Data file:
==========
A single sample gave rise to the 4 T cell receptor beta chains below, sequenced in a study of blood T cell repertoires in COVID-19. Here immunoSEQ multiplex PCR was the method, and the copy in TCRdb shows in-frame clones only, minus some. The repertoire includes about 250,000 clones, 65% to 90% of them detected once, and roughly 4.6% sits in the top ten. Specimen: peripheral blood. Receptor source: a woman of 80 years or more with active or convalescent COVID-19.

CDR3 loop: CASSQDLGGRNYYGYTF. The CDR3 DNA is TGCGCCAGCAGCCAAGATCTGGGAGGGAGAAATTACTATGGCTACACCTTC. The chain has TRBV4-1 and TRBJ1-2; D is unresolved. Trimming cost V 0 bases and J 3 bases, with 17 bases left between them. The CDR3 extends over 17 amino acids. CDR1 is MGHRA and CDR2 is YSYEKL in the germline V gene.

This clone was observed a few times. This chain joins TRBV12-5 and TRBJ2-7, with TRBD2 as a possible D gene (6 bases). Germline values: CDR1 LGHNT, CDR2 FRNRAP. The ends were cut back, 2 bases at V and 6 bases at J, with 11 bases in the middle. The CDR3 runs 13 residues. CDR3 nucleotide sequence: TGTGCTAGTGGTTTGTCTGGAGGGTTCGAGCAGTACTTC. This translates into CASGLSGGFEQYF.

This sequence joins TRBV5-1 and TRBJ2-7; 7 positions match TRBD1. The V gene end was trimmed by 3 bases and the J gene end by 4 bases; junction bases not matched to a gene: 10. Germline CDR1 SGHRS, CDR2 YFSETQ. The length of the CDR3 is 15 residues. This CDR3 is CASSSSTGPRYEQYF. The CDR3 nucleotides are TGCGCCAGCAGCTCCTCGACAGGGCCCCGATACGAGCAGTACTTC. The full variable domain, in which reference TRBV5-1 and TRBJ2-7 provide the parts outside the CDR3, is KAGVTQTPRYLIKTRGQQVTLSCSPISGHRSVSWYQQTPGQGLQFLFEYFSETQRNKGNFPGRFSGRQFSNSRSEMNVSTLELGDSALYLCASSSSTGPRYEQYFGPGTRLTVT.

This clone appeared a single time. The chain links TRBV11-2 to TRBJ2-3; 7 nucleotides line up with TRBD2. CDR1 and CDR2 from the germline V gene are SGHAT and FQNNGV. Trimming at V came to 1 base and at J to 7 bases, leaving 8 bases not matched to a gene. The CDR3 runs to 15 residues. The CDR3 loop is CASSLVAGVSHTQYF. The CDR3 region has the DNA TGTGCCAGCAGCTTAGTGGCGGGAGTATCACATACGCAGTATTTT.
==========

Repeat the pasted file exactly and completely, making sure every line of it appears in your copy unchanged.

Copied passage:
A single sample gave rise to the 4 T cell receptor beta chains below, sequenced in a study of blood T cell repertoires in COVID-19. Here immunoSEQ multiplex PCR was the method, and the copy in TCRdb shows in-frame clones only, minus some. The repertoire includes about 250,000 clones, 65% to 90% of them detected once, and roughly 4.6% sits in the top ten. Specimen: peripheral blood. Receptor source: a woman of 80 years or more with active or convalescent COVID-19.

CDR3 loop: CASSQDLGGRNYYGYTF. The CDR3 DNA is TGCGCCAGCAGCCAAGATCTGGGAGGGAGAAATTACTATGGCTACACCTTC. The chain has TRBV4-1 and TRBJ1-2; D is unresolved. Trimming cost V 0 bases and J 3 bases, with 17 bases left between them. The CDR3 extends over 17 amino acids. CDR1 is MGHRA and CDR2 is YSYEKL in the germline V gene.

This clone was observed a few times. This chain joins TRBV12-5 and TRBJ2-7, with TRBD2 as a possible D gene (6 bases). Germline values: CDR1 LGHNT, CDR2 FRNRAP. The ends were cut back, 2 bases at V and 6 bases at J, with 11 bases in the middle. The CDR3 runs 13 residues. CDR3 nucleotide sequence: TGTGCTAGTGGTTTGTCTGGAGGGTTCGAGCAGTACTTC. This translates into CASGLSGGFEQYF.

This sequence joins TRBV5-1 and TRBJ2-7; 7 positions match TRBD1. The V gene end was trimmed by 3 bases and the J gene end by 4 bases; junction bases not matched to a gene: 10. Germline CDR1 SGHRS, CDR2 YFSETQ. The length of the CDR3 is 15 residues. This CDR3 is CASSSSTGPRYEQYF. The CDR3 nucleotides are TGCGCCAGCAGCTCCTCGACAGGGCCCCGATACGAGCAGTACTTC. The full variable domain, in which reference TRBV5-1 and TRBJ2-7 provide the parts outside the CDR3, is KAGVTQTPRYLIKTRGQQVTLSCSPISGHRSVSWYQQTPGQGLQFLFEYFSETQRNKGNFPGRFSGRQFSNSRSEMNVSTLELGDSALYLCASSSSTGPRYEQYFGPGTRLTVT.

This clone appeared a single time. The chain links TRBV11-2 to TRBJ2-3; 7 nucleotides line up with TRBD2. CDR1 and CDR2 from the germline V gene are SGHAT and FQNNGV. Trimming at V came to 1 base and at J to 7 bases, leaving 8 bases not matched to a gene. The CDR3 runs to 15 residues. The CDR3 loop is CASSLVAGVSHTQYF. The CDR3 region has the DNA TGTGCCAGCAGCTTAGTGGCGGGAGTATCACATACGCAGTATTTT.